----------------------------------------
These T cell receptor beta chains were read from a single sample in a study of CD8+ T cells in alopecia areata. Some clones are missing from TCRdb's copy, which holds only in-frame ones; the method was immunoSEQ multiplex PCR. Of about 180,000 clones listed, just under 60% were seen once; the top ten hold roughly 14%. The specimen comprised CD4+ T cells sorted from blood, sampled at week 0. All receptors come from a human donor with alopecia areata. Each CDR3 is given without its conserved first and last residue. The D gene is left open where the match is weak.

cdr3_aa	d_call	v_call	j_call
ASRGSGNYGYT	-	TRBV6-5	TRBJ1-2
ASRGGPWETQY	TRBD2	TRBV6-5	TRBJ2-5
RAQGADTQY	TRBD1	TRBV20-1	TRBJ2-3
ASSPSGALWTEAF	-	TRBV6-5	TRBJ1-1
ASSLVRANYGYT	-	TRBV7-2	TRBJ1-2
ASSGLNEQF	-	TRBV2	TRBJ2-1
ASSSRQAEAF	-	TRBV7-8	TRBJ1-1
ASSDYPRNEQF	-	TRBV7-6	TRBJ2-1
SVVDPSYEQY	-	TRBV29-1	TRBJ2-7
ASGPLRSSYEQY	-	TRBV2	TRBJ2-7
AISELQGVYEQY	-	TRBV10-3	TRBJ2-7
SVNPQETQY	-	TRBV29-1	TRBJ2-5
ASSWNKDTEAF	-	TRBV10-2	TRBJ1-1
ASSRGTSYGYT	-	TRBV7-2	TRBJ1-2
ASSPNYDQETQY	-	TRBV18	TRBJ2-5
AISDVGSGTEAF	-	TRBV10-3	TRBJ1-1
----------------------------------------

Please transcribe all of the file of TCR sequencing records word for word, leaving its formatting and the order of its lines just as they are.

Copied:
These T cell receptor beta chains were read from a single sample in a study of CD8+ T cells in alopecia areata. Some clones are missing from TCRdb's copy, which holds only in-frame ones; the method was immunoSEQ multiplex PCR. Of about 180,000 clones listed, just under 60% were seen once; the top ten hold roughly 14%. The specimen comprised CD4+ T cells sorted from blood, sampled at week 0. All receptors come from a human donor with alopecia areata. Each CDR3 is given without its conserved first and last residue. The D gene is left open where the match is weak.

cdr3_aa	d_call	v_call	j_call
ASRGSGNYGYT	-	TRBV6-5	TRBJ1-2
ASRGGPWETQY	TRBD2	TRBV6-5	TRBJ2-5
RAQGADTQY	TRBD1	TRBV20-1	TRBJ2-3
ASSPSGALWTEAF	-	TRBV6-5	TRBJ1-1
ASSLVRANYGYT	-	TRBV7-2	TRBJ1-2
ASSGLNEQF	-	TRBV2	TRBJ2-1
ASSSRQAEAF	-	TRBV7-8	TRBJ1-1
ASSDYPRNEQF	-	TRBV7-6	TRBJ2-1
SVVDPSYEQY	-	TRBV29-1	TRBJ2-7
ASGPLRSSYEQY	-	TRBV2	TRBJ2-7
AISELQGVYEQY	-	TRBV10-3	TRBJ2-7
SVNPQETQY	-	TRBV29-1	TRBJ2-5
ASSWNKDTEAF	-	TRBV10-2	TRBJ1-1
ASSRGTSYGYT	-	TRBV7-2	TRBJ1-2
ASSPNYDQETQY	-	TRBV18	TRBJ2-5
AISDVGSGTEAF	-	TRBV10-3	TRBJ1-1